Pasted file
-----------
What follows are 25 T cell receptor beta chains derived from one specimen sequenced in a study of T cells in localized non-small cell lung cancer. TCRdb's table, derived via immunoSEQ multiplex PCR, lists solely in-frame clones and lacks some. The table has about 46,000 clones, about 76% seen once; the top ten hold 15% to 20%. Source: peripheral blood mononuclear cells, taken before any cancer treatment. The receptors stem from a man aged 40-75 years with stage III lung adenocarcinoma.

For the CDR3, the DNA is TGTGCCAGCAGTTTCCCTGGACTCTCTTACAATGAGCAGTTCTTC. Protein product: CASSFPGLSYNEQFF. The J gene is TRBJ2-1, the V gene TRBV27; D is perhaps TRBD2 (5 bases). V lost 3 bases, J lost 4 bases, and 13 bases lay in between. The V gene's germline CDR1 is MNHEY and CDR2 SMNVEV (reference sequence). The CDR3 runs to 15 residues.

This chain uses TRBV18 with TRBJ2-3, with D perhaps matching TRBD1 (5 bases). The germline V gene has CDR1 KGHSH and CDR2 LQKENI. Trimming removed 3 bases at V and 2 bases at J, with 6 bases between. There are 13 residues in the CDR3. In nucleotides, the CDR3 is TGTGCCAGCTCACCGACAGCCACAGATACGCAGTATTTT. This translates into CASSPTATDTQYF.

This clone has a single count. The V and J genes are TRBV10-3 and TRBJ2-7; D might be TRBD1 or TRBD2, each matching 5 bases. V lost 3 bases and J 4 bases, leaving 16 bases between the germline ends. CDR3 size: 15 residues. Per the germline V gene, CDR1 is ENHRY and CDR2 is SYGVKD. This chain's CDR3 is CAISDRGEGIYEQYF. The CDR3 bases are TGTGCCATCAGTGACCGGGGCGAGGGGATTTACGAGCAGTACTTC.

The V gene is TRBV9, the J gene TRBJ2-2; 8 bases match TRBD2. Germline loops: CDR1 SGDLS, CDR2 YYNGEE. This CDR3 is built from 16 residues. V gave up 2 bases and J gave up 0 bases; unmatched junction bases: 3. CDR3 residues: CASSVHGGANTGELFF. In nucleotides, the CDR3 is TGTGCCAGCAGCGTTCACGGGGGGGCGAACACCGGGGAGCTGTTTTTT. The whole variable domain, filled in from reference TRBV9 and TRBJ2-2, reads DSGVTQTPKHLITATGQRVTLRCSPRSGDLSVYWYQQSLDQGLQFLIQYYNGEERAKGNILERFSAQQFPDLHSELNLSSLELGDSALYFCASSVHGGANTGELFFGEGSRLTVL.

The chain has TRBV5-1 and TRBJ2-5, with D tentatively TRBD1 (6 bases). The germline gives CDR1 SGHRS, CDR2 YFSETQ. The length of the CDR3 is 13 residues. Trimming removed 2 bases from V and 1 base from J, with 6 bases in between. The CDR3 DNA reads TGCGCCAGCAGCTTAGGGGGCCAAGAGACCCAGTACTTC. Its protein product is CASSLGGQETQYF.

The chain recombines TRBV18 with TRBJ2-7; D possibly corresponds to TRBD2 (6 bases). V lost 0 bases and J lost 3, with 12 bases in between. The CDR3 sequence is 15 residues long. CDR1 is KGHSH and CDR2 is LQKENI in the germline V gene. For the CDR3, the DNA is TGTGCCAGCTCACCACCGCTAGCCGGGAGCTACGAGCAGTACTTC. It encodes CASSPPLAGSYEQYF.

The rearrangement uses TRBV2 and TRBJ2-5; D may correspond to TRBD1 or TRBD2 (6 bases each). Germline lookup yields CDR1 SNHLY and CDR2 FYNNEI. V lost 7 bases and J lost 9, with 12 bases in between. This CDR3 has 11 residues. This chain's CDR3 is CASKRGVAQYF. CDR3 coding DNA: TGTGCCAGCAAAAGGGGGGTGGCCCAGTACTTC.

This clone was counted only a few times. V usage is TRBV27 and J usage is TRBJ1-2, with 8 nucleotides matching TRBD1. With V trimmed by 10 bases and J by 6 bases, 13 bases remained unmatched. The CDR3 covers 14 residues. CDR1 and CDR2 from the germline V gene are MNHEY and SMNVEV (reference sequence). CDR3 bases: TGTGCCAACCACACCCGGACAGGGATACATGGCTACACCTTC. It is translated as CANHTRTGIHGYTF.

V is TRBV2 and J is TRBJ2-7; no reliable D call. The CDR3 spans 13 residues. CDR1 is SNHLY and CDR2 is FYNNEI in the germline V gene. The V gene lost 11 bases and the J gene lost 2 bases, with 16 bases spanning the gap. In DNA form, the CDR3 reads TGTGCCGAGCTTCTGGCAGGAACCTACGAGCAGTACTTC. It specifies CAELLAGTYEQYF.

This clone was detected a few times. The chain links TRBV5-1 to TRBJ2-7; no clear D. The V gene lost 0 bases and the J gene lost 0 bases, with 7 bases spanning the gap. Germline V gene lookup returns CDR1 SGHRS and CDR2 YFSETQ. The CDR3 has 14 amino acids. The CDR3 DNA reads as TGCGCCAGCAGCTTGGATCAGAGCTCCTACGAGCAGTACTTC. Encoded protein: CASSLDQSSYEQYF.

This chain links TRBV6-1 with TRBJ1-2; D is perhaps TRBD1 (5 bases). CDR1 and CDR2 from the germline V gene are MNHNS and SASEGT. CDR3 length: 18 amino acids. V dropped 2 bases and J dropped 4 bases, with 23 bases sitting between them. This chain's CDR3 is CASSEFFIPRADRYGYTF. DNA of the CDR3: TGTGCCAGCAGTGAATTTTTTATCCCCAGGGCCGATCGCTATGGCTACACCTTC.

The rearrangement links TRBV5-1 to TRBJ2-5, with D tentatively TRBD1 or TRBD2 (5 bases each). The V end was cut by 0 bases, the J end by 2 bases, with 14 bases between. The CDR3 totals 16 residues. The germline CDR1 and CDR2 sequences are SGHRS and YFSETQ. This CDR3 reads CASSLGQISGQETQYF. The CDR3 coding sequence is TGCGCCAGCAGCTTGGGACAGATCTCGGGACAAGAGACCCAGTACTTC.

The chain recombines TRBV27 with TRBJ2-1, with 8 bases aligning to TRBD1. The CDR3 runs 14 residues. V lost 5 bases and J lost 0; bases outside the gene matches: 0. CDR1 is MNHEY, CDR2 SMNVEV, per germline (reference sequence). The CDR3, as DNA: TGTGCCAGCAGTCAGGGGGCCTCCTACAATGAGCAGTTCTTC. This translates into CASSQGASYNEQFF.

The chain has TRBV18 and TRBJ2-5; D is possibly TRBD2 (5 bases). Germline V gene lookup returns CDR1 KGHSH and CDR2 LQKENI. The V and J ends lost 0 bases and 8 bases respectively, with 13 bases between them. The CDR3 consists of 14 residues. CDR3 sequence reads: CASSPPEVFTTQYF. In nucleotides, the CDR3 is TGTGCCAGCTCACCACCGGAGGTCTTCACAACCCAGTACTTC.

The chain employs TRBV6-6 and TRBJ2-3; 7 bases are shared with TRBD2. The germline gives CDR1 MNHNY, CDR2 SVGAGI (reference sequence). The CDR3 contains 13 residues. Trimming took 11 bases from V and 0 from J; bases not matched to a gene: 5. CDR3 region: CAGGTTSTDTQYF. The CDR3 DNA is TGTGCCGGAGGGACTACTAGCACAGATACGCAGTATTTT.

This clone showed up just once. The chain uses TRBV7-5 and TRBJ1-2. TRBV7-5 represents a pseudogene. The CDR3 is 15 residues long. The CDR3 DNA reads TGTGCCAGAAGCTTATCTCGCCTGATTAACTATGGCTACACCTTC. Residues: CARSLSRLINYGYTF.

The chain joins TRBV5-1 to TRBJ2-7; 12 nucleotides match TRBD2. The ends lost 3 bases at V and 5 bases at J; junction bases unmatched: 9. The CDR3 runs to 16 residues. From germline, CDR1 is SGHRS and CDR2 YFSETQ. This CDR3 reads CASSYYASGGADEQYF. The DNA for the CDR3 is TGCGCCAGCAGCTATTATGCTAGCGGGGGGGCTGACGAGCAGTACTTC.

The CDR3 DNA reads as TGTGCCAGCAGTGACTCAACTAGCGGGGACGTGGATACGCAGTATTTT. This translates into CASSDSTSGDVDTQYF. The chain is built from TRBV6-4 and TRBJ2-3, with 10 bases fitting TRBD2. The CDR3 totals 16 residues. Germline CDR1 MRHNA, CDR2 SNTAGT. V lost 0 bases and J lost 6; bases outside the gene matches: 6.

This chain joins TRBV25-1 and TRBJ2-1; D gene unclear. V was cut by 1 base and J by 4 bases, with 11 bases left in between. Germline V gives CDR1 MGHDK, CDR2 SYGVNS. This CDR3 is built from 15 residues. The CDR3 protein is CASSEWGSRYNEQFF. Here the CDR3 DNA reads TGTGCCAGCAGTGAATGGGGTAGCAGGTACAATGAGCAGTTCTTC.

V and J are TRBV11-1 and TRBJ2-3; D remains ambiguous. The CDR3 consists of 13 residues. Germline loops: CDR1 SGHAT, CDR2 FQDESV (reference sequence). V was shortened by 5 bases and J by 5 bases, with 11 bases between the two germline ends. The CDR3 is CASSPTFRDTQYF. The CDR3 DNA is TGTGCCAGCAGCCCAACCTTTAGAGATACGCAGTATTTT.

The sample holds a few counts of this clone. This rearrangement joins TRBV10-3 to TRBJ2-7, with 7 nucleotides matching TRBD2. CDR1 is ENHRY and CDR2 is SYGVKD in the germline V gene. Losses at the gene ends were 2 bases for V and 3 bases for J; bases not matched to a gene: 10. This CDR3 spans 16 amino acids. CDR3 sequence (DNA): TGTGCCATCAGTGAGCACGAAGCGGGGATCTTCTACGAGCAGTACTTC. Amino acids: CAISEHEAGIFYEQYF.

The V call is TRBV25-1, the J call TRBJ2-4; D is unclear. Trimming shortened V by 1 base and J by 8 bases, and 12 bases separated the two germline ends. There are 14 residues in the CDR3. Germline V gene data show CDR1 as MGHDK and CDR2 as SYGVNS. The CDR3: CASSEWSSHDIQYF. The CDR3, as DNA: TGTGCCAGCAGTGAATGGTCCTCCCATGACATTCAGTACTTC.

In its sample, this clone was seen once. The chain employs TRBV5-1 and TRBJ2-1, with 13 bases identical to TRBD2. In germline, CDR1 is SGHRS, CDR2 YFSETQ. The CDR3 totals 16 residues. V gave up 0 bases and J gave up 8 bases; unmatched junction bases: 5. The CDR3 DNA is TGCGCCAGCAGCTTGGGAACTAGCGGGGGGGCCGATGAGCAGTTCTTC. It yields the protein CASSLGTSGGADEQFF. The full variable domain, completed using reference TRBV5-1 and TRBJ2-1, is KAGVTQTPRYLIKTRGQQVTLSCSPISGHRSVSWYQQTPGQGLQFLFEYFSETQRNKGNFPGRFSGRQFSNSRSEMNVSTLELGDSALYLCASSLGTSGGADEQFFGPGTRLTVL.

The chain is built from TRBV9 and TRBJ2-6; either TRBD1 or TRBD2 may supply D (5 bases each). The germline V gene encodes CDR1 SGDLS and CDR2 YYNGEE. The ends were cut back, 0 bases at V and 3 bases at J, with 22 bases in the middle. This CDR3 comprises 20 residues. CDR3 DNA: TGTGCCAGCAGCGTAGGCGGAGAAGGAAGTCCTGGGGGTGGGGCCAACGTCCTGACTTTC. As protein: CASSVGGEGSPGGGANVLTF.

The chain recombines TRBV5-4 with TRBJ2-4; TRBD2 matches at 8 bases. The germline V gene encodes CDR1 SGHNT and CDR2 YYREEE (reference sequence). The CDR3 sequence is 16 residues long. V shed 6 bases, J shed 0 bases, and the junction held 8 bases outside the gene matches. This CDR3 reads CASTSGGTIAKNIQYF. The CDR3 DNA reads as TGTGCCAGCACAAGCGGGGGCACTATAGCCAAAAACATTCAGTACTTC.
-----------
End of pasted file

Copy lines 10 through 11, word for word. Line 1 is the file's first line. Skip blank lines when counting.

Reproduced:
V is TRBV2 and J is TRBJ2-7; no reliable D call. The CDR3 spans 13 residues. CDR1 is SNHLY and CDR2 is FYNNEI in the germline V gene. The V gene lost 11 bases and the J gene lost 2 bases, with 16 bases spanning the gap. In DNA form, the CDR3 reads TGTGCCGAGCTTCTGGCAGGAACCTACGAGCAGTACTTC. It specifies CAELLAGTYEQYF.

This clone was detected a few times. The chain links TRBV5-1 to TRBJ2-7; no clear D. The V gene lost 0 bases and the J gene lost 0 bases, with 7 bases spanning the gap. Germline V gene lookup returns CDR1 SGHRS and CDR2 YFSETQ. The CDR3 has 14 amino acids. The CDR3 DNA reads as TGCGCCAGCAGCTTGGATCAGAGCTCCTACGAGCAGTACTTC. Encoded protein: CASSLDQSSYEQYF.